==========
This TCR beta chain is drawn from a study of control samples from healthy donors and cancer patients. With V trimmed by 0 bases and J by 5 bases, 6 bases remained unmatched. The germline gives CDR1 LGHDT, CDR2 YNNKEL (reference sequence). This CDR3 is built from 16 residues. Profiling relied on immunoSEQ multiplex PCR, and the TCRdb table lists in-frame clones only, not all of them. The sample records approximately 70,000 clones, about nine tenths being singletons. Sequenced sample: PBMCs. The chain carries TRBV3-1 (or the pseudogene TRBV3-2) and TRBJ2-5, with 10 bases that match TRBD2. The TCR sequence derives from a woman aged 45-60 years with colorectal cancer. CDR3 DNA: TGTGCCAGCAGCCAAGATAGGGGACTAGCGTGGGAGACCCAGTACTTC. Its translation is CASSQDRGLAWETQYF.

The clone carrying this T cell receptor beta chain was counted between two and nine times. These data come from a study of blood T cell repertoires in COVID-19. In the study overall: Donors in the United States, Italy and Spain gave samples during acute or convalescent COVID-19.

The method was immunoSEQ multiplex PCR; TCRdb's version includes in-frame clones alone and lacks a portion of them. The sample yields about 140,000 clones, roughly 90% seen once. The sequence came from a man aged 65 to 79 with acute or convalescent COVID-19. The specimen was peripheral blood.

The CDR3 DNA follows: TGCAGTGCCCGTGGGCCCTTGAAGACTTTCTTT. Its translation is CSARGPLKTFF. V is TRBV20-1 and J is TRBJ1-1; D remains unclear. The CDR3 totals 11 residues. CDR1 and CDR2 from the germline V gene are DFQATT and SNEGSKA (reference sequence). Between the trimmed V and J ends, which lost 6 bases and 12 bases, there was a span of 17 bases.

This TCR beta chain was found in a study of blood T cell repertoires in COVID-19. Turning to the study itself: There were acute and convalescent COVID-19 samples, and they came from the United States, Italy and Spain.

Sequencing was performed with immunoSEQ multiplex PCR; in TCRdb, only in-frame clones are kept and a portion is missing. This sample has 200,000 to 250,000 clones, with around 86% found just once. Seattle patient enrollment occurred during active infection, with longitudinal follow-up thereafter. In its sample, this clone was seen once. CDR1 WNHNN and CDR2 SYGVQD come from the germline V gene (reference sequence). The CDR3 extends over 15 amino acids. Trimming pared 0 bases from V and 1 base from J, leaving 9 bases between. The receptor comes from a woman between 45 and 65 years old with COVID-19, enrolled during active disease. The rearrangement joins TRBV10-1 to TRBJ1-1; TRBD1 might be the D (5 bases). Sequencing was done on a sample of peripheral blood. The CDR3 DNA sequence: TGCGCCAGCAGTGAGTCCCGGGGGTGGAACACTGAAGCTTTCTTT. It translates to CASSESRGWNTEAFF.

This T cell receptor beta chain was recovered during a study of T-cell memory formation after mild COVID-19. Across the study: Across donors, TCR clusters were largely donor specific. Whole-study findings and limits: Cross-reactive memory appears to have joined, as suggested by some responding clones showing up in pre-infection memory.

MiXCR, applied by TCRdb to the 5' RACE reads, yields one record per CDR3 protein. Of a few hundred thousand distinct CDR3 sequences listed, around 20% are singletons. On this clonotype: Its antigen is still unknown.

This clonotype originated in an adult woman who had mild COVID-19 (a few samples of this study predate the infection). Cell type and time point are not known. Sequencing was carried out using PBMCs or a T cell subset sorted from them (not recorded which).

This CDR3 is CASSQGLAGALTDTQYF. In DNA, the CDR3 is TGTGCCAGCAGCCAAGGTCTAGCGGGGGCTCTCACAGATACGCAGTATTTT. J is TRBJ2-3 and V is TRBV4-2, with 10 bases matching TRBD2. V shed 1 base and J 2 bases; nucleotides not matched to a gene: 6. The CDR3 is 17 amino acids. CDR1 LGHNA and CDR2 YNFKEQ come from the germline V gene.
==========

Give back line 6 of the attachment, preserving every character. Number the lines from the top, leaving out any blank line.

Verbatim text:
Sequencing was performed with immunoSEQ multiplex PCR; in TCRdb, only in-frame clones are kept and a portion is missing. This sample has 200,000 to 250,000 clones, with around 86% found just once. Seattle patient enrollment occurred during active infection, with longitudinal follow-up thereafter. In its sample, this clone was seen once. CDR1 WNHNN and CDR2 SYGVQD come from the germline V gene (reference sequence). The CDR3 extends over 15 amino acids. Trimming pared 0 bases from V and 1 base from J, leaving 9 bases between. The receptor comes from a woman between 45 and 65 years old with COVID-19, enrolled during active disease. The rearrangement joins TRBV10-1 to TRBJ1-1; TRBD1 might be the D (5 bases). Sequencing was done on a sample of peripheral blood. The CDR3 DNA sequence: TGCGCCAGCAGTGAGTCCCGGGGGTGGAACACTGAAGCTTTCTTT. It translates to CASSESRGWNTEAFF.